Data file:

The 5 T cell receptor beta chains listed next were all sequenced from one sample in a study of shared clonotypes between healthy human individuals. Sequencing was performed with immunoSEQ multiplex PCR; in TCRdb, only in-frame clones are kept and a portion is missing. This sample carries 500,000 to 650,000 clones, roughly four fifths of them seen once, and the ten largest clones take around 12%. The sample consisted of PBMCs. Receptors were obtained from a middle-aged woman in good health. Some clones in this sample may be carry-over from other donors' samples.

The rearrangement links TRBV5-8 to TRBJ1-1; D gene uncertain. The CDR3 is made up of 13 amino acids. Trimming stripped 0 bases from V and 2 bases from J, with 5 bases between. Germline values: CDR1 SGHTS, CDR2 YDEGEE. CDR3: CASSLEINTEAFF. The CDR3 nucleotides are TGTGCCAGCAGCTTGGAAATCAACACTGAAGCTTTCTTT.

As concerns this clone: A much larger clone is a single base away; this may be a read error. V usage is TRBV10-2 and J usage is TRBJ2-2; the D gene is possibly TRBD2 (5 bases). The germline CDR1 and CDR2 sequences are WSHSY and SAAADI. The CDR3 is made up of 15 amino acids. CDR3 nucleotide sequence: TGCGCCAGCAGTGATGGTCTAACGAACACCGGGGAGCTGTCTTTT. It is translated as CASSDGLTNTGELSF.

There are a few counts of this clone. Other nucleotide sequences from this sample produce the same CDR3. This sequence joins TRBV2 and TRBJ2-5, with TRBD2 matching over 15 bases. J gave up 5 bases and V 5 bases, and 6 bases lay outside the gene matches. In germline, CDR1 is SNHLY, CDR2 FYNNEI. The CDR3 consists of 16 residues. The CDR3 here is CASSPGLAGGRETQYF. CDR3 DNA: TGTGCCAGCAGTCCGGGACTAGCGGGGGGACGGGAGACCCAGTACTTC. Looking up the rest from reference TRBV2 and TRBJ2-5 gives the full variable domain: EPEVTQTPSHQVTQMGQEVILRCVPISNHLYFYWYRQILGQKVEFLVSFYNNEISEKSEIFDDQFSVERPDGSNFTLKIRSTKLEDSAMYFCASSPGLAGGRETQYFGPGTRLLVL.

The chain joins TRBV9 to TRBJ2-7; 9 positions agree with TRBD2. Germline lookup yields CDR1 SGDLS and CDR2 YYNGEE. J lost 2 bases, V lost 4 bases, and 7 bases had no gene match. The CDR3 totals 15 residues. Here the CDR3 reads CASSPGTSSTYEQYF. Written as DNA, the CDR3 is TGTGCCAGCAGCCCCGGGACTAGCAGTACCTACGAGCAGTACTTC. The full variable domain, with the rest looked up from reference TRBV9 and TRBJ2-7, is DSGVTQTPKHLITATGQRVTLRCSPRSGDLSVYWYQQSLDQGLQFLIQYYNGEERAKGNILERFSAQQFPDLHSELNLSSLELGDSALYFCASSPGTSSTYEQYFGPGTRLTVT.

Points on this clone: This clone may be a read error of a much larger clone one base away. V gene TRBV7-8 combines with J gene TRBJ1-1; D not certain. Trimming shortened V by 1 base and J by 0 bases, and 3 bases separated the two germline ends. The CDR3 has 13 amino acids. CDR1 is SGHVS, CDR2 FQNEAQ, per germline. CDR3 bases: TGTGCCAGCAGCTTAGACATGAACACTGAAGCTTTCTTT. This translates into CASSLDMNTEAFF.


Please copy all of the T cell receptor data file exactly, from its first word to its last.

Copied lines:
The 5 T cell receptor beta chains listed next were all sequenced from one sample in a study of shared clonotypes between healthy human individuals. Sequencing was performed with immunoSEQ multiplex PCR; in TCRdb, only in-frame clones are kept and a portion is missing. This sample carries 500,000 to 650,000 clones, roughly four fifths of them seen once, and the ten largest clones take around 12%. The sample consisted of PBMCs. Receptors were obtained from a middle-aged woman in good health. Some clones in this sample may be carry-over from other donors' samples.

The rearrangement links TRBV5-8 to TRBJ1-1; D gene uncertain. The CDR3 is made up of 13 amino acids. Trimming stripped 0 bases from V and 2 bases from J, with 5 bases between. Germline values: CDR1 SGHTS, CDR2 YDEGEE. CDR3: CASSLEINTEAFF. The CDR3 nucleotides are TGTGCCAGCAGCTTGGAAATCAACACTGAAGCTTTCTTT.

As concerns this clone: A much larger clone is a single base away; this may be a read error. V usage is TRBV10-2 and J usage is TRBJ2-2; the D gene is possibly TRBD2 (5 bases). The germline CDR1 and CDR2 sequences are WSHSY and SAAADI. The CDR3 is made up of 15 amino acids. CDR3 nucleotide sequence: TGCGCCAGCAGTGATGGTCTAACGAACACCGGGGAGCTGTCTTTT. It is translated as CASSDGLTNTGELSF.

There are a few counts of this clone. Other nucleotide sequences from this sample produce the same CDR3. This sequence joins TRBV2 and TRBJ2-5, with TRBD2 matching over 15 bases. J gave up 5 bases and V 5 bases, and 6 bases lay outside the gene matches. In germline, CDR1 is SNHLY, CDR2 FYNNEI. The CDR3 consists of 16 residues. The CDR3 here is CASSPGLAGGRETQYF. CDR3 DNA: TGTGCCAGCAGTCCGGGACTAGCGGGGGGACGGGAGACCCAGTACTTC. Looking up the rest from reference TRBV2 and TRBJ2-5 gives the full variable domain: EPEVTQTPSHQVTQMGQEVILRCVPISNHLYFYWYRQILGQKVEFLVSFYNNEISEKSEIFDDQFSVERPDGSNFTLKIRSTKLEDSAMYFCASSPGLAGGRETQYFGPGTRLLVL.

The chain joins TRBV9 to TRBJ2-7; 9 positions agree with TRBD2. Germline lookup yields CDR1 SGDLS and CDR2 YYNGEE. J lost 2 bases, V lost 4 bases, and 7 bases had no gene match. The CDR3 totals 15 residues. Here the CDR3 reads CASSPGTSSTYEQYF. Written as DNA, the CDR3 is TGTGCCAGCAGCCCCGGGACTAGCAGTACCTACGAGCAGTACTTC. The full variable domain, with the rest looked up from reference TRBV9 and TRBJ2-7, is DSGVTQTPKHLITATGQRVTLRCSPRSGDLSVYWYQQSLDQGLQFLIQYYNGEERAKGNILERFSAQQFPDLHSELNLSSLELGDSALYFCASSPGTSSTYEQYFGPGTRLTVT.

Points on this clone: This clone may be a read error of a much larger clone one base away. V gene TRBV7-8 combines with J gene TRBJ1-1; D not certain. Trimming shortened V by 1 base and J by 0 bases, and 3 bases separated the two germline ends. The CDR3 has 13 amino acids. CDR1 is SGHVS, CDR2 FQNEAQ, per germline. CDR3 bases: TGTGCCAGCAGCTTAGACATGAACACTGAAGCTTTCTTT. This translates into CASSLDMNTEAFF.